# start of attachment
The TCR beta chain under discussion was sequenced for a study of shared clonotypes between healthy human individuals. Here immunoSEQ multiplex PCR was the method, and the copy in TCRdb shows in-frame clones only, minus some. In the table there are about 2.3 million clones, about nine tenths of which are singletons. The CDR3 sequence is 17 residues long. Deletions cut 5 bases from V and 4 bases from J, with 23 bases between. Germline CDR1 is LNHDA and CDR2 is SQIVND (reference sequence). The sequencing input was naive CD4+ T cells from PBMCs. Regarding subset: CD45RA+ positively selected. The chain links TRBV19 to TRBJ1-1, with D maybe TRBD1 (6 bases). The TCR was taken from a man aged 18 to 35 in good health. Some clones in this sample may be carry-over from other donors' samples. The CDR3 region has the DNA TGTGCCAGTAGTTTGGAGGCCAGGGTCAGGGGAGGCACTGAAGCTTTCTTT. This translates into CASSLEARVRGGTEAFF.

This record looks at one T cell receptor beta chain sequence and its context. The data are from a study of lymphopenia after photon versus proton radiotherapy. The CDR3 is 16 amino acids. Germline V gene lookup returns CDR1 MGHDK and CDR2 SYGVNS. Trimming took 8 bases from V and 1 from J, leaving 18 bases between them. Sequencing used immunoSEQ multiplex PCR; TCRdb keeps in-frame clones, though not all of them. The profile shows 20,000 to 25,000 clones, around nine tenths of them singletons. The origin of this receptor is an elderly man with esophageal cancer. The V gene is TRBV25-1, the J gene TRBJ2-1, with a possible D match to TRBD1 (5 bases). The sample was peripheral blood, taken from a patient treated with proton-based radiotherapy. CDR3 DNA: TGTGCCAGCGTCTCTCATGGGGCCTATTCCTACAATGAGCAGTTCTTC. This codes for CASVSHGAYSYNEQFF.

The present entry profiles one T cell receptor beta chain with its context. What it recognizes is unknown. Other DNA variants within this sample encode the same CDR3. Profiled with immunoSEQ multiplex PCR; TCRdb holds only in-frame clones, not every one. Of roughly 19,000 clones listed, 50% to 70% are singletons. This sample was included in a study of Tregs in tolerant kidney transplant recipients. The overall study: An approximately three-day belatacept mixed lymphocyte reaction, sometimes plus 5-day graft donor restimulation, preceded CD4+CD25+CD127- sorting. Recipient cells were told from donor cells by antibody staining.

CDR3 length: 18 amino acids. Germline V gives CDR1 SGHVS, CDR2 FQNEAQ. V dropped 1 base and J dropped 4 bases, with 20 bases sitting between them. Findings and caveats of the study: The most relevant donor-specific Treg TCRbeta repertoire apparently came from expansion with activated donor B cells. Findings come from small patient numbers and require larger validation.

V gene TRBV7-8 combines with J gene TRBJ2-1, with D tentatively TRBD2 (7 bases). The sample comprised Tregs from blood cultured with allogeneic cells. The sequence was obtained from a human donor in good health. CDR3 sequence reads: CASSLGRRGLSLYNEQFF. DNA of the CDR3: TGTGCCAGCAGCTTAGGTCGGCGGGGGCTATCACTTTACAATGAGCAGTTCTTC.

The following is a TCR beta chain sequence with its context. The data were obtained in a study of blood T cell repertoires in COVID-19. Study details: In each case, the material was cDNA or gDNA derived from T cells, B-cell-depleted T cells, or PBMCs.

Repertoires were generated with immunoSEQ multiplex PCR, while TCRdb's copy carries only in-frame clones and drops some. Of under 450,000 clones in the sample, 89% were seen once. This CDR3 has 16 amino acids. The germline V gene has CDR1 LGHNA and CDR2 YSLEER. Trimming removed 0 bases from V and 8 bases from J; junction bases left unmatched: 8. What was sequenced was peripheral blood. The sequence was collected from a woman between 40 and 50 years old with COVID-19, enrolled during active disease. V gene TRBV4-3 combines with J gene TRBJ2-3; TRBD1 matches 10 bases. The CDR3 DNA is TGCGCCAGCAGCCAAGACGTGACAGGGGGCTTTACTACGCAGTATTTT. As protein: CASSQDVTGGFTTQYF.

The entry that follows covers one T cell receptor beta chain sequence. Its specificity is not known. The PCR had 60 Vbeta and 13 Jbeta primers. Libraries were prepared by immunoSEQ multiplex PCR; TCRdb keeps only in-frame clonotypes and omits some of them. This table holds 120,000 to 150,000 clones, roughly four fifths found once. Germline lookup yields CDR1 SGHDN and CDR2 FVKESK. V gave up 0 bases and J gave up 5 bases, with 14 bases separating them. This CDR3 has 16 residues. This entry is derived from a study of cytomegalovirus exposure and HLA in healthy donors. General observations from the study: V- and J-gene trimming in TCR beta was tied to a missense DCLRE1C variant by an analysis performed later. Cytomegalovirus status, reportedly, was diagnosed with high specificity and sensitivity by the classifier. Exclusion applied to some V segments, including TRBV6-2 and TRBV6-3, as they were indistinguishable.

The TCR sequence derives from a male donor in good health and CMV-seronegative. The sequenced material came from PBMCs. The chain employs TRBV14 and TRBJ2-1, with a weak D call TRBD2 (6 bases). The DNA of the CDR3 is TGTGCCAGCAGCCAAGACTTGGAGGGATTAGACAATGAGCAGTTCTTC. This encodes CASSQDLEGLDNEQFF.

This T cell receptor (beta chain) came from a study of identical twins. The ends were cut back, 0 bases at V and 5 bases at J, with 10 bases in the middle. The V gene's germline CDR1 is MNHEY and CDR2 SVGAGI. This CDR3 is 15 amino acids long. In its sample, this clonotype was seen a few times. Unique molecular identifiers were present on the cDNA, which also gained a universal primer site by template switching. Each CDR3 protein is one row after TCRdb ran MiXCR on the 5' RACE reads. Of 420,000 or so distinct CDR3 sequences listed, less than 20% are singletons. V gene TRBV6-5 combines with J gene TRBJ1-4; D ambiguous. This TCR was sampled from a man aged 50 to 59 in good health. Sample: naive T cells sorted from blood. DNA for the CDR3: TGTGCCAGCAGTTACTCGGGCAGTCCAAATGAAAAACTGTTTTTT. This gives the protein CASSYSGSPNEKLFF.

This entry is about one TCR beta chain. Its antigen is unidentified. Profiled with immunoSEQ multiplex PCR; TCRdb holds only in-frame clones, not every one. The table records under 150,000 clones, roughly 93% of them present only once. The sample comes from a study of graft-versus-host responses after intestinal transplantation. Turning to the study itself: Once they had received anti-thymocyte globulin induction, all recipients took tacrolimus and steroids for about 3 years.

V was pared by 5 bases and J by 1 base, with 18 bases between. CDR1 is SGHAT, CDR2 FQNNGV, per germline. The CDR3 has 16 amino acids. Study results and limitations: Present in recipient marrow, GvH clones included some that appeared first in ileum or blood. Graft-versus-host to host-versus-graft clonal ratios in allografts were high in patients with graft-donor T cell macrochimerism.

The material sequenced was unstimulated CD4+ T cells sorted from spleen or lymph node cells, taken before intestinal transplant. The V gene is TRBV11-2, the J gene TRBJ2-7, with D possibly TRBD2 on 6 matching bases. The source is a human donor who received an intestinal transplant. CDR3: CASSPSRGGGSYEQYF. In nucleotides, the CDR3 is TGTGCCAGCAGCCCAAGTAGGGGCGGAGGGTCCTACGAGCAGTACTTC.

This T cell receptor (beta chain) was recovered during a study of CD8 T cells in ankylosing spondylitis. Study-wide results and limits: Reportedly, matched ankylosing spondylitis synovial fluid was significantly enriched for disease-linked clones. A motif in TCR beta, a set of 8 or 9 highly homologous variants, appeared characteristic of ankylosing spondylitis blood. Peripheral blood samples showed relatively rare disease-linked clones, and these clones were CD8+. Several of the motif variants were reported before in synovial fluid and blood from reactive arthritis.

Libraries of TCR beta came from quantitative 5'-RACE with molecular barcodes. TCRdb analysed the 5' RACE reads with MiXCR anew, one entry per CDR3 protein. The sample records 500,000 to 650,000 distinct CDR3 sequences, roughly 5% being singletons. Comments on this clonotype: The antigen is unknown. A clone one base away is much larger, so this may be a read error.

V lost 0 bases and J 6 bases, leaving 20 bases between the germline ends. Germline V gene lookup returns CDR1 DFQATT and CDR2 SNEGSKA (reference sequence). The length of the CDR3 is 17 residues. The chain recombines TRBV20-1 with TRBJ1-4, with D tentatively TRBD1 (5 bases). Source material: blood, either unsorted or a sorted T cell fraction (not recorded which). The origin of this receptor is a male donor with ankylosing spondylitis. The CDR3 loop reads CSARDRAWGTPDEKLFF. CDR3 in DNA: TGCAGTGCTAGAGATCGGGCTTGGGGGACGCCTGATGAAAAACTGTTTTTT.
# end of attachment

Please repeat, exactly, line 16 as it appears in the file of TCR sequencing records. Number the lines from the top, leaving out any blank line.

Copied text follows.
V lost 0 bases and J 6 bases, leaving 20 bases between the germline ends. Germline V gene lookup returns CDR1 DFQATT and CDR2 SNEGSKA (reference sequence). The length of the CDR3 is 17 residues. The chain recombines TRBV20-1 with TRBJ1-4, with D tentatively TRBD1 (5 bases). Source material: blood, either unsorted or a sorted T cell fraction (not recorded which). The origin of this receptor is a male donor with ankylosing spondylitis. The CDR3 loop reads CSARDRAWGTPDEKLFF. CDR3 in DNA: TGCAGTGCTAGAGATCGGGCTTGGGGGACGCCTGATGAAAAACTGTTTTTT.